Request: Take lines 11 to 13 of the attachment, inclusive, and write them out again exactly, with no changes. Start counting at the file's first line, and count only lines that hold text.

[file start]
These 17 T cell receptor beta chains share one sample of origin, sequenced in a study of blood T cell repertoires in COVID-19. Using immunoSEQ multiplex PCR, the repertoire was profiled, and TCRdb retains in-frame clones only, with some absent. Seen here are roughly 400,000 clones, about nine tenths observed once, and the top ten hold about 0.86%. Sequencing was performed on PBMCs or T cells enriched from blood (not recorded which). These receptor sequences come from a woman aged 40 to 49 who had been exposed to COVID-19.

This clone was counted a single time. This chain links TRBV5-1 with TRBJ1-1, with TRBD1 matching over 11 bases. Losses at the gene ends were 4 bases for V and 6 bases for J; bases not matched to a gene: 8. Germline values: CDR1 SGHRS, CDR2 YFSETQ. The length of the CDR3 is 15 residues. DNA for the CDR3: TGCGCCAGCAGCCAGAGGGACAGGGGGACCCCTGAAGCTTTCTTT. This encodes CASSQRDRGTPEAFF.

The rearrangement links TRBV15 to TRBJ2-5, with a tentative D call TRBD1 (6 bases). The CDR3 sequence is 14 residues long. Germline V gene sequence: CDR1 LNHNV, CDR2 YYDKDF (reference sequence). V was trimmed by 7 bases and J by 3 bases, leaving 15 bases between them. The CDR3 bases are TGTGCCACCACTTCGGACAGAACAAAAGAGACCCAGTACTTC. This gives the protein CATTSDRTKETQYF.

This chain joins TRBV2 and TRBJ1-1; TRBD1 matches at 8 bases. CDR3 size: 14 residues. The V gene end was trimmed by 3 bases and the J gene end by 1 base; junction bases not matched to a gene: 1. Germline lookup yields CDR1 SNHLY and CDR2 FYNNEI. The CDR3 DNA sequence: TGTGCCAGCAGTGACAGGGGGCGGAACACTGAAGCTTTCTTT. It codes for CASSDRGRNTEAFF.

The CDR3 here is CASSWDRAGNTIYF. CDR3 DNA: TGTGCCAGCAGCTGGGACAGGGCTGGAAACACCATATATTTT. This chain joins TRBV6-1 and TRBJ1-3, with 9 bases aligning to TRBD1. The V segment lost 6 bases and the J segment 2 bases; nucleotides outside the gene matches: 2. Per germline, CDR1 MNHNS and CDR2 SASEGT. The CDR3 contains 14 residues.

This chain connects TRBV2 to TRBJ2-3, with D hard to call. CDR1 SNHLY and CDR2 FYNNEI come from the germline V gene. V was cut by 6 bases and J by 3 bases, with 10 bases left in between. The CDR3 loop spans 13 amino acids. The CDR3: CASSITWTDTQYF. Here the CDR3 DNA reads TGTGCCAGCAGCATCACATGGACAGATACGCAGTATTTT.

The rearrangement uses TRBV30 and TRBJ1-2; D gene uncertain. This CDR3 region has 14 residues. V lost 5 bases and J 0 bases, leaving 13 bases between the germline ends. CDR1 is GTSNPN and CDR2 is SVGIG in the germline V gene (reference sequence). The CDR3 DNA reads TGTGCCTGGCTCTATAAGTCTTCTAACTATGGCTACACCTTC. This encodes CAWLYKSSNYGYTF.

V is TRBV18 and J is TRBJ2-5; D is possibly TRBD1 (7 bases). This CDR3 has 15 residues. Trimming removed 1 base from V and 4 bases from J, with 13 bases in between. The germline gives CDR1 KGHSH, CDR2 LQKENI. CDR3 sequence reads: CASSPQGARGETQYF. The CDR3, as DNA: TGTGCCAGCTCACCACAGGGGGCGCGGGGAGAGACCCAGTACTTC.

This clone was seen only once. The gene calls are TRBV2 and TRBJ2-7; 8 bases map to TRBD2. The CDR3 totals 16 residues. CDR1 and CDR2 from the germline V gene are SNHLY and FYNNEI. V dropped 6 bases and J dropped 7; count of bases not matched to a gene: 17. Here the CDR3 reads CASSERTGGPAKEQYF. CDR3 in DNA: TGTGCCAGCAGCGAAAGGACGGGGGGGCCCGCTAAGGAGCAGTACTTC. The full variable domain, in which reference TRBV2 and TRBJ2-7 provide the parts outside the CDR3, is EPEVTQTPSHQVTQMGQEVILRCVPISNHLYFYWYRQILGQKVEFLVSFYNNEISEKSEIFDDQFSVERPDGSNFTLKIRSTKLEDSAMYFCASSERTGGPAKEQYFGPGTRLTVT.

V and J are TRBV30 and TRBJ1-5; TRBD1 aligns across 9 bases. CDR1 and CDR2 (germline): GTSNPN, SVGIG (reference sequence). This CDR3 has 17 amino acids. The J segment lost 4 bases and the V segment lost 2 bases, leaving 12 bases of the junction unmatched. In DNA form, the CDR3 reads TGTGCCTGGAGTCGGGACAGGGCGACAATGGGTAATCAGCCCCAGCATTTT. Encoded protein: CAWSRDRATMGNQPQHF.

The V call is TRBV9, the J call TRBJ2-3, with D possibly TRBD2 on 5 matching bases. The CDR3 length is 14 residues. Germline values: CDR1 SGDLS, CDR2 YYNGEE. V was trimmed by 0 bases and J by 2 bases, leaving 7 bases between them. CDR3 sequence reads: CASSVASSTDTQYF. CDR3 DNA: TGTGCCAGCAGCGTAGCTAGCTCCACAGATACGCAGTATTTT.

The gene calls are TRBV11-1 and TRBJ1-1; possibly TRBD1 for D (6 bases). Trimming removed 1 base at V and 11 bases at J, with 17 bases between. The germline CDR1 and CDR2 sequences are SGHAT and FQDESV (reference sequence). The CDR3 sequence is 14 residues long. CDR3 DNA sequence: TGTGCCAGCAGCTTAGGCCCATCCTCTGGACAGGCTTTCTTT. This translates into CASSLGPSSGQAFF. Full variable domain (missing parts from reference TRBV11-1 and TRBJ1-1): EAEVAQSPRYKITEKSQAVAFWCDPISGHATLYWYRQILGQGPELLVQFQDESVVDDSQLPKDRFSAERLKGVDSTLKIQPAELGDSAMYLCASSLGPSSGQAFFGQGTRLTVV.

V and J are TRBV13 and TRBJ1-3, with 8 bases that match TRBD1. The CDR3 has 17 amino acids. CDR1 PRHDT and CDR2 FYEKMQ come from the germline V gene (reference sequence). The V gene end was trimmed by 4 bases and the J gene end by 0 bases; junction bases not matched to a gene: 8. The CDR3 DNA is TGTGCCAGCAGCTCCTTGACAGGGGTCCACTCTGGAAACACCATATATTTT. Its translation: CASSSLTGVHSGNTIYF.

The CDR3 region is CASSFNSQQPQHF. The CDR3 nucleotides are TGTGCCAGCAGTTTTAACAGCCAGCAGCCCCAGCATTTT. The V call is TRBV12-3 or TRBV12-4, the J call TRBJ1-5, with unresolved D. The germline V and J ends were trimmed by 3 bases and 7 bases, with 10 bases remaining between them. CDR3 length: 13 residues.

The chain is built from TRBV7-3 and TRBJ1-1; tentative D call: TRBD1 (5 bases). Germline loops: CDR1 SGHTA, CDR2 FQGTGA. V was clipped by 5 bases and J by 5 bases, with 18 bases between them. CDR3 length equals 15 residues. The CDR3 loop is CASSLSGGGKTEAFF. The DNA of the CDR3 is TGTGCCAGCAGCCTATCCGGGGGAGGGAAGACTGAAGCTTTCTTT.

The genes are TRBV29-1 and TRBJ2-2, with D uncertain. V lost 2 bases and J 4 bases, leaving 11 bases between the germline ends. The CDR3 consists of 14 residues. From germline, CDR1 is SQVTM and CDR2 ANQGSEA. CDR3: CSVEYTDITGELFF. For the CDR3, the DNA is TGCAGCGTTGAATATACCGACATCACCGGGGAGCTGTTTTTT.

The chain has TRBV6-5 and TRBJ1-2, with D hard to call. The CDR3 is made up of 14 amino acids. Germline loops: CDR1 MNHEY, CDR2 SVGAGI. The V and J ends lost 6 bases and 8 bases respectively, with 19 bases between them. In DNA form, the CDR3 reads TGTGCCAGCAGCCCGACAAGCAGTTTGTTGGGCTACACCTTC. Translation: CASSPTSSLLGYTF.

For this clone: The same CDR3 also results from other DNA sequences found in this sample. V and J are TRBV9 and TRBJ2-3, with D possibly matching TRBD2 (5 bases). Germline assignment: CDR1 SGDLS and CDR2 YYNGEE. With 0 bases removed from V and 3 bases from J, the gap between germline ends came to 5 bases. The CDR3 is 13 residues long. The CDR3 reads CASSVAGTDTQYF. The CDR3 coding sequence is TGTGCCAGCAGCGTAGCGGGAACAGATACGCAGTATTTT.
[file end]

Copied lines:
The V call is TRBV9, the J call TRBJ2-3, with D possibly TRBD2 on 5 matching bases. The CDR3 length is 14 residues. Germline values: CDR1 SGDLS, CDR2 YYNGEE. V was trimmed by 0 bases and J by 2 bases, leaving 7 bases between them. CDR3 sequence reads: CASSVASSTDTQYF. CDR3 DNA: TGTGCCAGCAGCGTAGCTAGCTCCACAGATACGCAGTATTTT.

The gene calls are TRBV11-1 and TRBJ1-1; possibly TRBD1 for D (6 bases). Trimming removed 1 base at V and 11 bases at J, with 17 bases between. The germline CDR1 and CDR2 sequences are SGHAT and FQDESV (reference sequence). The CDR3 sequence is 14 residues long. CDR3 DNA sequence: TGTGCCAGCAGCTTAGGCCCATCCTCTGGACAGGCTTTCTTT. This translates into CASSLGPSSGQAFF. Full variable domain (missing parts from reference TRBV11-1 and TRBJ1-1): EAEVAQSPRYKITEKSQAVAFWCDPISGHATLYWYRQILGQGPELLVQFQDESVVDDSQLPKDRFSAERLKGVDSTLKIQPAELGDSAMYLCASSLGPSSGQAFFGQGTRLTVV.

V and J are TRBV13 and TRBJ1-3, with 8 bases that match TRBD1. The CDR3 has 17 amino acids. CDR1 PRHDT and CDR2 FYEKMQ come from the germline V gene (reference sequence). The V gene end was trimmed by 4 bases and the J gene end by 0 bases; junction bases not matched to a gene: 8. The CDR3 DNA is TGTGCCAGCAGCTCCTTGACAGGGGTCCACTCTGGAAACACCATATATTTT. Its translation: CASSSLTGVHSGNTIYF.